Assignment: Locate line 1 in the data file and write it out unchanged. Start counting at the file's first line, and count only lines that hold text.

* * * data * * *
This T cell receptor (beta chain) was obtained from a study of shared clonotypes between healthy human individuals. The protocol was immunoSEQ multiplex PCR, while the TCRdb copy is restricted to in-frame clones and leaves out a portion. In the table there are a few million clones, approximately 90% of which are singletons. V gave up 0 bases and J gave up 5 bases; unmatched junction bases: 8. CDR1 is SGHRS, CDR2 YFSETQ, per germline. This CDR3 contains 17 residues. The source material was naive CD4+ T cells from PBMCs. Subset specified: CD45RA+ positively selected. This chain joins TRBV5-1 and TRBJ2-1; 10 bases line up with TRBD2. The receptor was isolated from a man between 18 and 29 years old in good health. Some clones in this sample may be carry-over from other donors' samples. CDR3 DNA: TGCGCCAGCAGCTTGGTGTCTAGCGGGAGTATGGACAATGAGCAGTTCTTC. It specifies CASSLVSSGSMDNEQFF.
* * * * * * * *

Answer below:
This T cell receptor (beta chain) was obtained from a study of shared clonotypes between healthy human individuals. The protocol was immunoSEQ multiplex PCR, while the TCRdb copy is restricted to in-frame clones and leaves out a portion. In the table there are a few million clones, approximately 90% of which are singletons. V gave up 0 bases and J gave up 5 bases; unmatched junction bases: 8. CDR1 is SGHRS, CDR2 YFSETQ, per germline. This CDR3 contains 17 residues. The source material was naive CD4+ T cells from PBMCs. Subset specified: CD45RA+ positively selected. This chain joins TRBV5-1 and TRBJ2-1; 10 bases line up with TRBD2. The receptor was isolated from a man between 18 and 29 years old in good health. Some clones in this sample may be carry-over from other donors' samples. CDR3 DNA: TGCGCCAGCAGCTTGGTGTCTAGCGGGAGTATGGACAATGAGCAGTTCTTC. It specifies CASSLVSSGSMDNEQFF.